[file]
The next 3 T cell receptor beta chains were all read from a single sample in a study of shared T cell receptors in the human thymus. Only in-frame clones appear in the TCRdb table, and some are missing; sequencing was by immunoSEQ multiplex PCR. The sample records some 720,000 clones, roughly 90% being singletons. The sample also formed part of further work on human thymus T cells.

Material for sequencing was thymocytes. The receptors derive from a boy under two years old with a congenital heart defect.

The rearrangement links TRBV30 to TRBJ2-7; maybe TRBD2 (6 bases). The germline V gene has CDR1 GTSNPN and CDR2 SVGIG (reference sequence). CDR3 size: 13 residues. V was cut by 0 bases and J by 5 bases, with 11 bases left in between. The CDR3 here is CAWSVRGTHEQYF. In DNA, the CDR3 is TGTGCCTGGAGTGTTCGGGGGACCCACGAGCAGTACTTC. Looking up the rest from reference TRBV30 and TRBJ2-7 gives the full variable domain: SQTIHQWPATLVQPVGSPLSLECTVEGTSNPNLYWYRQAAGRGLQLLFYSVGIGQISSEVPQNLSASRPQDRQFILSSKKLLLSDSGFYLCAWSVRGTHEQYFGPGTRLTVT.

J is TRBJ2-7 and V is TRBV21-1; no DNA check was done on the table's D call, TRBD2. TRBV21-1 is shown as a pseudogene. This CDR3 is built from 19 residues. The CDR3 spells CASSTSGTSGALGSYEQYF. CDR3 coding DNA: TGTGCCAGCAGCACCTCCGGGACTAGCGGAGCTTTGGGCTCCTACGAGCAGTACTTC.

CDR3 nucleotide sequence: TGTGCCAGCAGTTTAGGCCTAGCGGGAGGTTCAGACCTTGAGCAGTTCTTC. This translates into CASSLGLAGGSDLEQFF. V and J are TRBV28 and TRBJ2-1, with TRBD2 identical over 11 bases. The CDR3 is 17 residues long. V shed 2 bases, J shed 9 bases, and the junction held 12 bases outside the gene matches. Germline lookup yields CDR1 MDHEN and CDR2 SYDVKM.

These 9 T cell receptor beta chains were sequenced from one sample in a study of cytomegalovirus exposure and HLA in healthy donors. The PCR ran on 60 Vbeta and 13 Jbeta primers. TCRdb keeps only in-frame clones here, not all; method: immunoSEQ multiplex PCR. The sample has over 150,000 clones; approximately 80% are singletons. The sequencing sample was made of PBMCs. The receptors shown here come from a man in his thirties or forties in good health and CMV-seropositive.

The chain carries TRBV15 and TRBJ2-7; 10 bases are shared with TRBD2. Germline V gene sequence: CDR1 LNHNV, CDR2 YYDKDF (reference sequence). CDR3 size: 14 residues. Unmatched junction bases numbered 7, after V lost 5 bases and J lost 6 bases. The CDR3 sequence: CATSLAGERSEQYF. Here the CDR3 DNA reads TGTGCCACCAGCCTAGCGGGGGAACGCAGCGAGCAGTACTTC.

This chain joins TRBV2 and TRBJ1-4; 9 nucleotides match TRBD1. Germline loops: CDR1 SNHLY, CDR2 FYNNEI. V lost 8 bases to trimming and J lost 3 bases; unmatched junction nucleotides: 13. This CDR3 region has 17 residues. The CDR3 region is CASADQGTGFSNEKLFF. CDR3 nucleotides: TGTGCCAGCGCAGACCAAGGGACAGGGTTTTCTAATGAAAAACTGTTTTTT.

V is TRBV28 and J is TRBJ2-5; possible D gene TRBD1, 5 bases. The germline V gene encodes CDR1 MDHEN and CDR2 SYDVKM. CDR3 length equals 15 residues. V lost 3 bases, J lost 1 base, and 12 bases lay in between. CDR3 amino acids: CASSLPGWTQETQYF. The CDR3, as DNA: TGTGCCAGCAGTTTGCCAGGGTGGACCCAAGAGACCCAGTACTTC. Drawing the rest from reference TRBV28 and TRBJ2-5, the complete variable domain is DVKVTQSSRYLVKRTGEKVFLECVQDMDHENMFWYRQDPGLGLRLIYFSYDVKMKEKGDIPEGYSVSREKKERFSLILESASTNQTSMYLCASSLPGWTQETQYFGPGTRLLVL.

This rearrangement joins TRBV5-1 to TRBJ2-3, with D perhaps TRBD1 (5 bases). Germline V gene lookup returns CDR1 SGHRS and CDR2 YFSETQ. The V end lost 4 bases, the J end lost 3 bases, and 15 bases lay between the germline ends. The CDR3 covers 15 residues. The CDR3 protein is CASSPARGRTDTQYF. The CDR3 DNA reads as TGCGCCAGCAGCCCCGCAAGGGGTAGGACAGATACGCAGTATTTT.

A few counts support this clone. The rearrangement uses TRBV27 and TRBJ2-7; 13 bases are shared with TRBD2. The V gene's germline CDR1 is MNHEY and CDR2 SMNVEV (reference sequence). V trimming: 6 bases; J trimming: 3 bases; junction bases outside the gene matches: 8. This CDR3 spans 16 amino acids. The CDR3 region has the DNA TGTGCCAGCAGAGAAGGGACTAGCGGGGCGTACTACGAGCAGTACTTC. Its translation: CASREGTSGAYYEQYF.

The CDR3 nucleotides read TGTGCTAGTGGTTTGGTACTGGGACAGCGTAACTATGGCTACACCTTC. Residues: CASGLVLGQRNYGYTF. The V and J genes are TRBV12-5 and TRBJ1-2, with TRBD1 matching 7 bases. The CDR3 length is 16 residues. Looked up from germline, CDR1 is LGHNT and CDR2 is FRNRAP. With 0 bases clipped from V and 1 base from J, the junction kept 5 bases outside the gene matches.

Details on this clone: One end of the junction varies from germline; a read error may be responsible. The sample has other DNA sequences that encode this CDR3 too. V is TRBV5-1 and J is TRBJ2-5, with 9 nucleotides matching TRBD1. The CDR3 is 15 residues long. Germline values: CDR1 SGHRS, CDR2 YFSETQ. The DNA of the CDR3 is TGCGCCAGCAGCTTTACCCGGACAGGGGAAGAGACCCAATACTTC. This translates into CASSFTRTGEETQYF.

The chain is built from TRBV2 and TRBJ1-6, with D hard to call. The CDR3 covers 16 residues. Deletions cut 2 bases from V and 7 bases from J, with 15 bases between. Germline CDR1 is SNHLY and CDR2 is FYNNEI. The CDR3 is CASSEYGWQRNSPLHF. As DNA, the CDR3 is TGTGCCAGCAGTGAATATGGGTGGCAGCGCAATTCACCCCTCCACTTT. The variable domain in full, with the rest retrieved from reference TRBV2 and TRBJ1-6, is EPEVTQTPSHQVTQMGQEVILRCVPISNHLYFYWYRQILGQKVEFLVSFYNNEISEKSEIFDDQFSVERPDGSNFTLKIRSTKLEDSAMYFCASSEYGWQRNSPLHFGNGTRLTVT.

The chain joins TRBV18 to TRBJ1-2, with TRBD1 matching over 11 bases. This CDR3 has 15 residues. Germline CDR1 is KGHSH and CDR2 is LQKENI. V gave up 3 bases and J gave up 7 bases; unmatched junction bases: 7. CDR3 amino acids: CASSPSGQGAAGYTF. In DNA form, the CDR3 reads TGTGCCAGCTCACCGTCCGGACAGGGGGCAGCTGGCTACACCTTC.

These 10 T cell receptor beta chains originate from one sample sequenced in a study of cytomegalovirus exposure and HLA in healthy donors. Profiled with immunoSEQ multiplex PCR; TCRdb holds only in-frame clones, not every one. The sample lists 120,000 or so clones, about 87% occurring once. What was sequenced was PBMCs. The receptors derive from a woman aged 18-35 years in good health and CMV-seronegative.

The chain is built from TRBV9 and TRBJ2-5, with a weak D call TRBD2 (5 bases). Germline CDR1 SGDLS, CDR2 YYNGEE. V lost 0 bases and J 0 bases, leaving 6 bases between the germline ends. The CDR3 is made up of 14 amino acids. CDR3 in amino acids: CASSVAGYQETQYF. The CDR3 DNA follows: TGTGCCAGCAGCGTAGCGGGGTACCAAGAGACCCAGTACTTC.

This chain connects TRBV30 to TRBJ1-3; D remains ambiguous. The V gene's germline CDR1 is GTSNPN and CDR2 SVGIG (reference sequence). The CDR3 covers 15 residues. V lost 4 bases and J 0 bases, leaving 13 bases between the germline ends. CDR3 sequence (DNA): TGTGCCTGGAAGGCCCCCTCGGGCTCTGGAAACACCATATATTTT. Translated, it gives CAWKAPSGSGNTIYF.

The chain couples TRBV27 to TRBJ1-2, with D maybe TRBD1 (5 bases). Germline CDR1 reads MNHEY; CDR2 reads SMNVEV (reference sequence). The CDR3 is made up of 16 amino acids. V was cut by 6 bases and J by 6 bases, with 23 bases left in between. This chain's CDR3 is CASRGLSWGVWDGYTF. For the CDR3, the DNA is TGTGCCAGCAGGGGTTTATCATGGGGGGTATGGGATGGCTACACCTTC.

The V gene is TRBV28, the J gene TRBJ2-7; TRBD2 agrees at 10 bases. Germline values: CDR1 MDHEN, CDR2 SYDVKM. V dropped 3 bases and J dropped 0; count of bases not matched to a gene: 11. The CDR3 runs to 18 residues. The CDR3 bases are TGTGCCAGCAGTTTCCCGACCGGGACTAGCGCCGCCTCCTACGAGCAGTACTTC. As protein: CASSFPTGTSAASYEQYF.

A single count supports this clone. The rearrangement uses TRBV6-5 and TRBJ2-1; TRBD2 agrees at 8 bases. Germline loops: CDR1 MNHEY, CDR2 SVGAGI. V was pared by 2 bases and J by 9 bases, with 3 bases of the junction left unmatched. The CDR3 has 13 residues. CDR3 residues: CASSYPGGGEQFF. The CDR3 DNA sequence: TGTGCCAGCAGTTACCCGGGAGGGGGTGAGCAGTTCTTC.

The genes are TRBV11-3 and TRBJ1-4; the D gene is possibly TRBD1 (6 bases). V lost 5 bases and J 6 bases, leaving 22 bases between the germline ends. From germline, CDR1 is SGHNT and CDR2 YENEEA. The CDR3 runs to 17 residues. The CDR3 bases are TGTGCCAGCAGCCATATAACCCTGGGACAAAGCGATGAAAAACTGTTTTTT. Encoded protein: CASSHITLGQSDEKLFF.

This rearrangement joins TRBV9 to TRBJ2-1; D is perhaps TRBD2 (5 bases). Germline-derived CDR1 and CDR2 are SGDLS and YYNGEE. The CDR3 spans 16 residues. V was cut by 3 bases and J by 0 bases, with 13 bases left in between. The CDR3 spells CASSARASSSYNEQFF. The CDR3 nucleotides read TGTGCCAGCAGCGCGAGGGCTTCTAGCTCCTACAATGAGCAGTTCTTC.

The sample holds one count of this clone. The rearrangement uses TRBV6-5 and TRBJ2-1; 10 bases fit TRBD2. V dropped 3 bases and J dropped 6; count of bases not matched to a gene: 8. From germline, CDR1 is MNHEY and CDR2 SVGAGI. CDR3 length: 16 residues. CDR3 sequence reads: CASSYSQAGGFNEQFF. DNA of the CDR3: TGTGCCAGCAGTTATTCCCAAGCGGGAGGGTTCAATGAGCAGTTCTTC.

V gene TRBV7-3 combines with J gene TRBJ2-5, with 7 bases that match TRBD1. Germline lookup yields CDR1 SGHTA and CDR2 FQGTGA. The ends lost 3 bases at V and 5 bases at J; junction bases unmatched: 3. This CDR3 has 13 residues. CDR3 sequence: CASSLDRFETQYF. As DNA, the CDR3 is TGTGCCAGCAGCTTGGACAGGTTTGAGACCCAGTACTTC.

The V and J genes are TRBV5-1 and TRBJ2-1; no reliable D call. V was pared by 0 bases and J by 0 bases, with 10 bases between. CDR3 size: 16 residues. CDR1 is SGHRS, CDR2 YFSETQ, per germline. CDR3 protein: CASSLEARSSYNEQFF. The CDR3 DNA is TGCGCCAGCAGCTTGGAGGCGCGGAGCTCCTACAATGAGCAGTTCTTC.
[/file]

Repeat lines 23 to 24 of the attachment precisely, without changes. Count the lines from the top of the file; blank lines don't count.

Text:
This rearrangement joins TRBV9 to TRBJ2-1; D is perhaps TRBD2 (5 bases). Germline-derived CDR1 and CDR2 are SGDLS and YYNGEE. The CDR3 spans 16 residues. V was cut by 3 bases and J by 0 bases, with 13 bases left in between. The CDR3 spells CASSARASSSYNEQFF. The CDR3 nucleotides read TGTGCCAGCAGCGCGAGGGCTTCTAGCTCCTACAATGAGCAGTTCTTC.

The sample holds one count of this clone. The rearrangement uses TRBV6-5 and TRBJ2-1; 10 bases fit TRBD2. V dropped 3 bases and J dropped 6; count of bases not matched to a gene: 8. From germline, CDR1 is MNHEY and CDR2 SVGAGI. CDR3 length: 16 residues. CDR3 sequence reads: CASSYSQAGGFNEQFF. DNA of the CDR3: TGTGCCAGCAGTTATTCCCAAGCGGGAGGGTTCAATGAGCAGTTCTTC.